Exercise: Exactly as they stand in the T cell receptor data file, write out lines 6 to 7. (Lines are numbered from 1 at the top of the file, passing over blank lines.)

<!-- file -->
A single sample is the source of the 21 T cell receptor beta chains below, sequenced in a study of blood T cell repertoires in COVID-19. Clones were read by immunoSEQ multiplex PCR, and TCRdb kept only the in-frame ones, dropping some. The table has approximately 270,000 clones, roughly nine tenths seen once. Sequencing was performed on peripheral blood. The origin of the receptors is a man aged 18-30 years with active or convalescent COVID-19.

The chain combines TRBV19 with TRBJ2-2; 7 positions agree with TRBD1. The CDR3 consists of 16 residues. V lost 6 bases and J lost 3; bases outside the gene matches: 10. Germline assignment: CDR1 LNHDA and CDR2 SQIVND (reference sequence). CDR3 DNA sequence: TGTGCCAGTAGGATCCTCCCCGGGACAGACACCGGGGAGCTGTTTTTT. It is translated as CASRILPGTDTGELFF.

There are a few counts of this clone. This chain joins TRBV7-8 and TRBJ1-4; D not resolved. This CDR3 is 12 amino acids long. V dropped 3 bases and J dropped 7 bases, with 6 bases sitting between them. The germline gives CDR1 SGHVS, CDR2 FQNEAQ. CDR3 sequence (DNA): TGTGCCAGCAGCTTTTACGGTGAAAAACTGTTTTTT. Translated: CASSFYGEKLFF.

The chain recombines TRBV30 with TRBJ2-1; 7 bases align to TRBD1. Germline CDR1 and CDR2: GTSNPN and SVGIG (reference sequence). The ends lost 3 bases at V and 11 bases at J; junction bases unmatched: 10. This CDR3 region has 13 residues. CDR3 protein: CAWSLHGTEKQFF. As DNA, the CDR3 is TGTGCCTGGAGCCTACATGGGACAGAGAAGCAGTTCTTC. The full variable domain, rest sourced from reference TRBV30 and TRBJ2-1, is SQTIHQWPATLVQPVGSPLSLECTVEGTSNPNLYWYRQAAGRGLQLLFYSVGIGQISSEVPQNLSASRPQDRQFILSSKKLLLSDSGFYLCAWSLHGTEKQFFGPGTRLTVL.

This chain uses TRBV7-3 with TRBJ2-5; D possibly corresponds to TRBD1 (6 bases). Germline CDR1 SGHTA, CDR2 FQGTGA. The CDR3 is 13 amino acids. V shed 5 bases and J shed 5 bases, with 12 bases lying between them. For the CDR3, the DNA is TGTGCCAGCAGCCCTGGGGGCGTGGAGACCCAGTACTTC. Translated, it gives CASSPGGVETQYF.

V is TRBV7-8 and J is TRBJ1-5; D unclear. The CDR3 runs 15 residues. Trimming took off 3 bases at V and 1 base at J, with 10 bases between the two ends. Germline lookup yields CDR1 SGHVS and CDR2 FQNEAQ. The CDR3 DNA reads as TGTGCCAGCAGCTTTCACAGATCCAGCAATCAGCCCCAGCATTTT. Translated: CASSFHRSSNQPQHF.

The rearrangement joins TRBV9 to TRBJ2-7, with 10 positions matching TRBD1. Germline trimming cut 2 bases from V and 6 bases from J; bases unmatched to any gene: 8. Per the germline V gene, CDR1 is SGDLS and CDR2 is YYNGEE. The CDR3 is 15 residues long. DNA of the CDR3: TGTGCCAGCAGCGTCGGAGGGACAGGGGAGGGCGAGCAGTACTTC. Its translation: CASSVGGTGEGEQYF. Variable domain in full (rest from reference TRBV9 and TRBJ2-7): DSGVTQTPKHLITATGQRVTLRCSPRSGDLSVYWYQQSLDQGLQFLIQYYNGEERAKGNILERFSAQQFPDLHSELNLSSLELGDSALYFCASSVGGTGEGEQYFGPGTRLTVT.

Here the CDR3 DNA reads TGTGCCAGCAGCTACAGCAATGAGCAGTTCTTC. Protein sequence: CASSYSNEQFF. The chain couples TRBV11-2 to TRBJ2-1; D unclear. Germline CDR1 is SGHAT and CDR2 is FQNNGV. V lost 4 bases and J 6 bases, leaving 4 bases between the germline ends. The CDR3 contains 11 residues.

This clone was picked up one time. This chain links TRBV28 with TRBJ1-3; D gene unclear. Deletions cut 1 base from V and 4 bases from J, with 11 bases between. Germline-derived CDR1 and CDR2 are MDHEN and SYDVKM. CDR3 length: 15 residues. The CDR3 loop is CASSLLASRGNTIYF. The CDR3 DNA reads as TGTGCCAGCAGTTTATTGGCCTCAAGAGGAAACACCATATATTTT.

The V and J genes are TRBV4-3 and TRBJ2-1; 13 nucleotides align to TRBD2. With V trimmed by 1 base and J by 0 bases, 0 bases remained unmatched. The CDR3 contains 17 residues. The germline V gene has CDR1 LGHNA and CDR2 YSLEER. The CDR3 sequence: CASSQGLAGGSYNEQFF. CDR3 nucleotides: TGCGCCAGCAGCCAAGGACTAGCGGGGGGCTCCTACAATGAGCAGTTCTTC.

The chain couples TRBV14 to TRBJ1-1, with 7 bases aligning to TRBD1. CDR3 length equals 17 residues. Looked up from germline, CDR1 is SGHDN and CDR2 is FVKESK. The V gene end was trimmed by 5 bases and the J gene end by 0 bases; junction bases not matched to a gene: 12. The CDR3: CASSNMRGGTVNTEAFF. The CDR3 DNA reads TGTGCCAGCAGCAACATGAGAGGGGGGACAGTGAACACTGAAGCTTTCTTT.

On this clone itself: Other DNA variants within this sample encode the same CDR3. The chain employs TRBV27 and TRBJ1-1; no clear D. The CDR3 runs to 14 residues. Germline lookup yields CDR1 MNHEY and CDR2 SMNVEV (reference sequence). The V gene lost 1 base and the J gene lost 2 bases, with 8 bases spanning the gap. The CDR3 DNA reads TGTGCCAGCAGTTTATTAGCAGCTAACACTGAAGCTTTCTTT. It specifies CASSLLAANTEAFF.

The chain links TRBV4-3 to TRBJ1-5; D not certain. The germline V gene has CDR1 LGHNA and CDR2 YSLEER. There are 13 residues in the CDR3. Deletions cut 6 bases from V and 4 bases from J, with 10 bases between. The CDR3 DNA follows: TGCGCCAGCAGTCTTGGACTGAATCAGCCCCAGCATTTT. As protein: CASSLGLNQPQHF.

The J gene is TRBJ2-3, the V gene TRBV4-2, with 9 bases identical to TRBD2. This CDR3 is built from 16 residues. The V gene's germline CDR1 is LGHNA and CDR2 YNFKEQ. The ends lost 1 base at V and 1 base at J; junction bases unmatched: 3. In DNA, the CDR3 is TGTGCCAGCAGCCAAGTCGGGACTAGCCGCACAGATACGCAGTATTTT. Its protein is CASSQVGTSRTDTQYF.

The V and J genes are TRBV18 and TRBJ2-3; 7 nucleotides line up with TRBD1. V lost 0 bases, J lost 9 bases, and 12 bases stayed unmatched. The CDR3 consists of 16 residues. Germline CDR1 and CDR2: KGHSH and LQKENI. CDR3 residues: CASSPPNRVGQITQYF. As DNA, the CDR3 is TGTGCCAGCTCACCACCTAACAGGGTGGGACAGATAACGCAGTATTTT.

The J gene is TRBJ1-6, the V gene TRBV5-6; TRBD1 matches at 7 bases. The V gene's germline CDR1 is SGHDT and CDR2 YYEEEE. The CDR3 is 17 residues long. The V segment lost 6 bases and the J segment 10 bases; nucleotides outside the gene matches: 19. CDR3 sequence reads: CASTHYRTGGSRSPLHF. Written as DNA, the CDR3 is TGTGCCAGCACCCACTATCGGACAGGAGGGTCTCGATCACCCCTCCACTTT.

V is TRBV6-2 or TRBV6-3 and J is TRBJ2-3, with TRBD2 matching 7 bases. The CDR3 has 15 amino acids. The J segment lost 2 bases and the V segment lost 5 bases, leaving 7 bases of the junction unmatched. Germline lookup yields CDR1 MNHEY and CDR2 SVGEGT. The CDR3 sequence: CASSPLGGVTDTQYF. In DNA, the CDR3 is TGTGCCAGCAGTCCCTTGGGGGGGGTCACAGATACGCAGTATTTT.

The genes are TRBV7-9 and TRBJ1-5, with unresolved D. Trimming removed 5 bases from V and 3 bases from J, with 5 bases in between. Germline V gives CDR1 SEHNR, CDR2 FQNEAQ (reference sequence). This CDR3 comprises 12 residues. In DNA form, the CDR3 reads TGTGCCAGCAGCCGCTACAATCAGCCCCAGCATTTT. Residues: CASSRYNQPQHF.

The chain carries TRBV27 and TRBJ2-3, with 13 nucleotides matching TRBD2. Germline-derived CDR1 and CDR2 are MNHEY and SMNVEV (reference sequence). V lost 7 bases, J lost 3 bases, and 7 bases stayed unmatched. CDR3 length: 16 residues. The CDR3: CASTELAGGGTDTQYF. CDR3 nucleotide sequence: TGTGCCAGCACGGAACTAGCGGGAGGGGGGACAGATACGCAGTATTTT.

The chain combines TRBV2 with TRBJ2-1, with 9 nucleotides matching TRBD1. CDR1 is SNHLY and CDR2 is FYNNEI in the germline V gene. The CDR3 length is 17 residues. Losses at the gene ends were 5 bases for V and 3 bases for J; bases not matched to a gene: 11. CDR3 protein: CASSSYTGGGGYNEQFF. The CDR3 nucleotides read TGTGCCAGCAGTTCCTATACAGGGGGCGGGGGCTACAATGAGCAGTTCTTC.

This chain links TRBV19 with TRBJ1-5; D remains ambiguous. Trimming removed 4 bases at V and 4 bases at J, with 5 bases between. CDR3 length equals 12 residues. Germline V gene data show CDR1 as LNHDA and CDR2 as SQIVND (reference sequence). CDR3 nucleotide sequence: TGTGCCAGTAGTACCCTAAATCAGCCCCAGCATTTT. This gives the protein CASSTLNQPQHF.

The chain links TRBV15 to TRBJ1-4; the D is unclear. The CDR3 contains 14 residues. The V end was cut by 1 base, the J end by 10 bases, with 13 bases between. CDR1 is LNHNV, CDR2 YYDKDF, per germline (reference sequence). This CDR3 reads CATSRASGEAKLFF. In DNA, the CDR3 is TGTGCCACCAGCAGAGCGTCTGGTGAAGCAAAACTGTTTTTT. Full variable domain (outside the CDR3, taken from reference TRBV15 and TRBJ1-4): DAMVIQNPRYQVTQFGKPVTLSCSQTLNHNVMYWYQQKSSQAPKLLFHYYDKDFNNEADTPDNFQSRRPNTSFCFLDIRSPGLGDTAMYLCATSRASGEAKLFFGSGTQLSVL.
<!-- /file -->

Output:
V is TRBV7-8 and J is TRBJ1-5; D unclear. The CDR3 runs 15 residues. Trimming took off 3 bases at V and 1 base at J, with 10 bases between the two ends. Germline lookup yields CDR1 SGHVS and CDR2 FQNEAQ. The CDR3 DNA reads as TGTGCCAGCAGCTTTCACAGATCCAGCAATCAGCCCCAGCATTTT. Translated: CASSFHRSSNQPQHF.

The rearrangement joins TRBV9 to TRBJ2-7, with 10 positions matching TRBD1. Germline trimming cut 2 bases from V and 6 bases from J; bases unmatched to any gene: 8. Per the germline V gene, CDR1 is SGDLS and CDR2 is YYNGEE. The CDR3 is 15 residues long. DNA of the CDR3: TGTGCCAGCAGCGTCGGAGGGACAGGGGAGGGCGAGCAGTACTTC. Its translation: CASSVGGTGEGEQYF. Variable domain in full (rest from reference TRBV9 and TRBJ2-7): DSGVTQTPKHLITATGQRVTLRCSPRSGDLSVYWYQQSLDQGLQFLIQYYNGEERAKGNILERFSAQQFPDLHSELNLSSLELGDSALYFCASSVGGTGEGEQYFGPGTRLTVT.